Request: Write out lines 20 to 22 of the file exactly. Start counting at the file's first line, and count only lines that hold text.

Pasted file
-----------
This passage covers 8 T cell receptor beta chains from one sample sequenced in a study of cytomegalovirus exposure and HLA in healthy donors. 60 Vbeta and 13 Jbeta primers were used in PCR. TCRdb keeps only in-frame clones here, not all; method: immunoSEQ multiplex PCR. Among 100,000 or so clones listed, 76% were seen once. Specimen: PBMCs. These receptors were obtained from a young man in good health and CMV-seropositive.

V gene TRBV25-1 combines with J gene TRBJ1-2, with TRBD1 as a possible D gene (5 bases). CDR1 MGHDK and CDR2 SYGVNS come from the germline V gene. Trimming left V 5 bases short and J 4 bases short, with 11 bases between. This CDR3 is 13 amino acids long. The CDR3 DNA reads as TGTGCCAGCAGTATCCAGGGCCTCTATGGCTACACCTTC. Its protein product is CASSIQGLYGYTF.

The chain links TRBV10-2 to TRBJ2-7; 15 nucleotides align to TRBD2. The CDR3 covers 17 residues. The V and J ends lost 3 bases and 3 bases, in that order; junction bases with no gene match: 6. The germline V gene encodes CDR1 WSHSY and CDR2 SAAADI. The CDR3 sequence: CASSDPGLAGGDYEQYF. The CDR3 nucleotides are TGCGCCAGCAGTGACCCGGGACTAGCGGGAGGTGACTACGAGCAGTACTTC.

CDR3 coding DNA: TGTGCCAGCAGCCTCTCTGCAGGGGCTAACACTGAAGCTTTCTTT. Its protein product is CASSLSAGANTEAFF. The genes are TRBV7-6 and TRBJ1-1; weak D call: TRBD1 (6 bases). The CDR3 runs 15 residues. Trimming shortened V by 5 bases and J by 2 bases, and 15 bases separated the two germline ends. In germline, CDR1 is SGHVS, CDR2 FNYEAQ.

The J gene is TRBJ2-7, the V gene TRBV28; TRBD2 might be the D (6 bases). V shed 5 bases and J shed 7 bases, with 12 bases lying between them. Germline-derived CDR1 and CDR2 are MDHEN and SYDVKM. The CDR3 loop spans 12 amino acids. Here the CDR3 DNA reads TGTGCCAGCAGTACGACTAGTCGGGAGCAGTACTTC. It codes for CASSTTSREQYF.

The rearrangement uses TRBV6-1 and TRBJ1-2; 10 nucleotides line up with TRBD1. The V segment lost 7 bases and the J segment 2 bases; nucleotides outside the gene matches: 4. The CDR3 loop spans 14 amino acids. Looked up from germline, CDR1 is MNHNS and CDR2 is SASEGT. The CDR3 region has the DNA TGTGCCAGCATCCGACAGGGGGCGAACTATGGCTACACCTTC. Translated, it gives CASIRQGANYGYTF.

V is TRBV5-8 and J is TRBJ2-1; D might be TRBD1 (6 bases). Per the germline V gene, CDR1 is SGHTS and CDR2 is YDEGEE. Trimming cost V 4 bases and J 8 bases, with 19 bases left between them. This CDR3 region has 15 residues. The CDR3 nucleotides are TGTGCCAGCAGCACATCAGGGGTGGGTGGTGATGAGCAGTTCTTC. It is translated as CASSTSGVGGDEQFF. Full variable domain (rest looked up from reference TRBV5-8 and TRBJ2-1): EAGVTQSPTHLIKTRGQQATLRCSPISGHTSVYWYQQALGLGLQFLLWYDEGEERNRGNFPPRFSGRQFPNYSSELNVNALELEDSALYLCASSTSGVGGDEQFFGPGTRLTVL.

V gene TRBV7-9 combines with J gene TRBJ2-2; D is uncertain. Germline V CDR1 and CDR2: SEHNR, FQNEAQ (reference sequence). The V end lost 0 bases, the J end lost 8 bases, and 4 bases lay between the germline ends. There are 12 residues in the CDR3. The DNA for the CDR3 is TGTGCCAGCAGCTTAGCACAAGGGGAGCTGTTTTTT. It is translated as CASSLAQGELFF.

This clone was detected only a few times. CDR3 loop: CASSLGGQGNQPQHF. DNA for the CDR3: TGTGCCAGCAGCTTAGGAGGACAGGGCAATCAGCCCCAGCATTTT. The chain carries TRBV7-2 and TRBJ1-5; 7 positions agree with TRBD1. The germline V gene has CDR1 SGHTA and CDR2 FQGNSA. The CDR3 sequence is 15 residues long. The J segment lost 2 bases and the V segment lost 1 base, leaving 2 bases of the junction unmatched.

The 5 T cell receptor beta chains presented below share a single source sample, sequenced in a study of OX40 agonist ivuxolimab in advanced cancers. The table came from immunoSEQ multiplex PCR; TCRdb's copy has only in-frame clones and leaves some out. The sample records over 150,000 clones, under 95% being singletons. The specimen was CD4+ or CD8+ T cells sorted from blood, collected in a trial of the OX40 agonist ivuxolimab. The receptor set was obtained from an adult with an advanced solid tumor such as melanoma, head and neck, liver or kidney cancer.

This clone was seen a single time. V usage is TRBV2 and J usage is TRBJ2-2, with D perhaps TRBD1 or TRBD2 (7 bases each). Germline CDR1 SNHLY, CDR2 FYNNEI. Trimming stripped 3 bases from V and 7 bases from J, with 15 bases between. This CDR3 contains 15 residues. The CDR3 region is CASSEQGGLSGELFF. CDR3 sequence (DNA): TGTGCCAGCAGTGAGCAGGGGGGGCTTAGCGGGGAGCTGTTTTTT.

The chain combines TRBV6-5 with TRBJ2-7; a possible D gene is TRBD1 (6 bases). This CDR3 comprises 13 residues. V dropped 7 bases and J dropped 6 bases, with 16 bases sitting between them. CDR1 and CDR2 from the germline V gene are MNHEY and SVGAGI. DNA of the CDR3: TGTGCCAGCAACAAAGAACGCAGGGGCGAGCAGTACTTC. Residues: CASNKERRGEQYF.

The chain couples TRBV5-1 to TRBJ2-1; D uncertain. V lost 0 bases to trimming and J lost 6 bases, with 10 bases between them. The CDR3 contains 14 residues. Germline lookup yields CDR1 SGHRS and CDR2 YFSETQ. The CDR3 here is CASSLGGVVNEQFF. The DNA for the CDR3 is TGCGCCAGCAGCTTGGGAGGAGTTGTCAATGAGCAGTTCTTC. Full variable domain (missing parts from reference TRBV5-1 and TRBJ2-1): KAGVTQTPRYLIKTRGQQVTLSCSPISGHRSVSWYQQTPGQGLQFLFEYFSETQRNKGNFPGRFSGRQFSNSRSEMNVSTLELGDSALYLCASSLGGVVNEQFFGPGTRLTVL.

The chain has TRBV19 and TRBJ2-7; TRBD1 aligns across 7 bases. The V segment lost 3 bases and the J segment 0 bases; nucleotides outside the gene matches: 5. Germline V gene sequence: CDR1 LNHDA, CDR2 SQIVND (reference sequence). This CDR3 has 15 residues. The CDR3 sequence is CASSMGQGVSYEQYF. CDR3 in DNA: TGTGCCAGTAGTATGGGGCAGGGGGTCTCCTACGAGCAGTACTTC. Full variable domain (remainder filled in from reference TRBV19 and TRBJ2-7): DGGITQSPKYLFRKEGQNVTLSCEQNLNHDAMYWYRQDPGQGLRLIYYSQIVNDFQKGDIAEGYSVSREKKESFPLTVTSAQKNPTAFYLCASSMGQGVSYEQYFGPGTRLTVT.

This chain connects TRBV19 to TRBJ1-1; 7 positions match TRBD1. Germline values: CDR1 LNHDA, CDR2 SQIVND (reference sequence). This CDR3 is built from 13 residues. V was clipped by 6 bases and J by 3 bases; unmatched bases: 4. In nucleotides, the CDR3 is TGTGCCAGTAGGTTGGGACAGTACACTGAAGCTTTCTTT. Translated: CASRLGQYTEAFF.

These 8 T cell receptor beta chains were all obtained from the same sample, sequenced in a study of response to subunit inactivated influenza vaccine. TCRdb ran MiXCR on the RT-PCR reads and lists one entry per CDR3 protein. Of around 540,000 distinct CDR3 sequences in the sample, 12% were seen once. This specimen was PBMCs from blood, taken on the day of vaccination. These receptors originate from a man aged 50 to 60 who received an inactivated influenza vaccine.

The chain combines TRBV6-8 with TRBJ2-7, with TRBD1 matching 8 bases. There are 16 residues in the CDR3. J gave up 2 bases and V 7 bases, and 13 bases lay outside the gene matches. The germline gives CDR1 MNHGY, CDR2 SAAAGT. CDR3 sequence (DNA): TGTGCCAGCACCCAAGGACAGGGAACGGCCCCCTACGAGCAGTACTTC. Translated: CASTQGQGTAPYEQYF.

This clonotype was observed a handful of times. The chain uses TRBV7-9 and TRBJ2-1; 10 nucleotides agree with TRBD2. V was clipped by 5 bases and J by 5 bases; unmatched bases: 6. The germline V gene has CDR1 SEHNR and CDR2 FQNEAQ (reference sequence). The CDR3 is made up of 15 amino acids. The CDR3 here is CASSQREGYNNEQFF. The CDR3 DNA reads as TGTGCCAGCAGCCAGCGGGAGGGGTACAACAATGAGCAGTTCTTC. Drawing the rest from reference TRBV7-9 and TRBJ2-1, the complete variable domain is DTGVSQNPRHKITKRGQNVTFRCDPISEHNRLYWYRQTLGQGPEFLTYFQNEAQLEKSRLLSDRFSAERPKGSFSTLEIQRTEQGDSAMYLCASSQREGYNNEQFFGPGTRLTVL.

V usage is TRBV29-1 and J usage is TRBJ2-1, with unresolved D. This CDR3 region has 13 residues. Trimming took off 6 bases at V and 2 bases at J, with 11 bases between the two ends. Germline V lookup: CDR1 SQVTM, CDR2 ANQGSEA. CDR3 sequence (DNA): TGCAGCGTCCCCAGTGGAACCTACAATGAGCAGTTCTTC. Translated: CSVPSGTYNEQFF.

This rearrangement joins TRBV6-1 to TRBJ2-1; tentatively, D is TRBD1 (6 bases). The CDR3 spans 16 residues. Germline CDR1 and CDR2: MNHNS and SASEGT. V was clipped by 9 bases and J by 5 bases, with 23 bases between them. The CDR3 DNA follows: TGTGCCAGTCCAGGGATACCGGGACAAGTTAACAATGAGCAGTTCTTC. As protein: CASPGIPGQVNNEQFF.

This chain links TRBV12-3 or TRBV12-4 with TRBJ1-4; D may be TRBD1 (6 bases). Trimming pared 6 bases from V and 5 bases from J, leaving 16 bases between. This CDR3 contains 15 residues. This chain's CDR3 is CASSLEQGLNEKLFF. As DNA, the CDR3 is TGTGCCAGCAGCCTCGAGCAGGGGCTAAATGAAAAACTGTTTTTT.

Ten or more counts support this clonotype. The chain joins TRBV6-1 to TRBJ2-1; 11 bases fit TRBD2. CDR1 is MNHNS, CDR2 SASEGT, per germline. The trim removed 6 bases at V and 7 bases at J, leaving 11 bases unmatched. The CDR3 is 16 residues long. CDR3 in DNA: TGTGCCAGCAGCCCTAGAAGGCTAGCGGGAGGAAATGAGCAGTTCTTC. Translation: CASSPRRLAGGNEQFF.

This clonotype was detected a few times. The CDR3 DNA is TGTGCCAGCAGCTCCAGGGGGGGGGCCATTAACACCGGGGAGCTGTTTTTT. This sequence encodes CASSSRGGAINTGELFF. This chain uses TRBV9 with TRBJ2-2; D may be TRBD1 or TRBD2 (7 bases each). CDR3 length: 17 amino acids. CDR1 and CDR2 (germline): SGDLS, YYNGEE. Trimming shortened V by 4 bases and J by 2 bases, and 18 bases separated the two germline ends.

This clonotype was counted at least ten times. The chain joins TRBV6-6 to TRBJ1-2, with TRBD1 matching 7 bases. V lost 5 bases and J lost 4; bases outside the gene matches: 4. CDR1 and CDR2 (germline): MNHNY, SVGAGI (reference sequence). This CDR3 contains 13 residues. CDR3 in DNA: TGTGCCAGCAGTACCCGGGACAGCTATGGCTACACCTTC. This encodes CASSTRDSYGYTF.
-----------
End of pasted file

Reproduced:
This rearrangement joins TRBV6-1 to TRBJ2-1; tentatively, D is TRBD1 (6 bases). The CDR3 spans 16 residues. Germline CDR1 and CDR2: MNHNS and SASEGT. V was clipped by 9 bases and J by 5 bases, with 23 bases between them. The CDR3 DNA follows: TGTGCCAGTCCAGGGATACCGGGACAAGTTAACAATGAGCAGTTCTTC. As protein: CASPGIPGQVNNEQFF.

This chain links TRBV12-3 or TRBV12-4 with TRBJ1-4; D may be TRBD1 (6 bases). Trimming pared 6 bases from V and 5 bases from J, leaving 16 bases between. This CDR3 contains 15 residues. This chain's CDR3 is CASSLEQGLNEKLFF. As DNA, the CDR3 is TGTGCCAGCAGCCTCGAGCAGGGGCTAAATGAAAAACTGTTTTTT.

Ten or more counts support this clonotype. The chain joins TRBV6-1 to TRBJ2-1; 11 bases fit TRBD2. CDR1 is MNHNS, CDR2 SASEGT, per germline. The trim removed 6 bases at V and 7 bases at J, leaving 11 bases unmatched. The CDR3 is 16 residues long. CDR3 in DNA: TGTGCCAGCAGCCCTAGAAGGCTAGCGGGAGGAAATGAGCAGTTCTTC. Translation: CASSPRRLAGGNEQFF.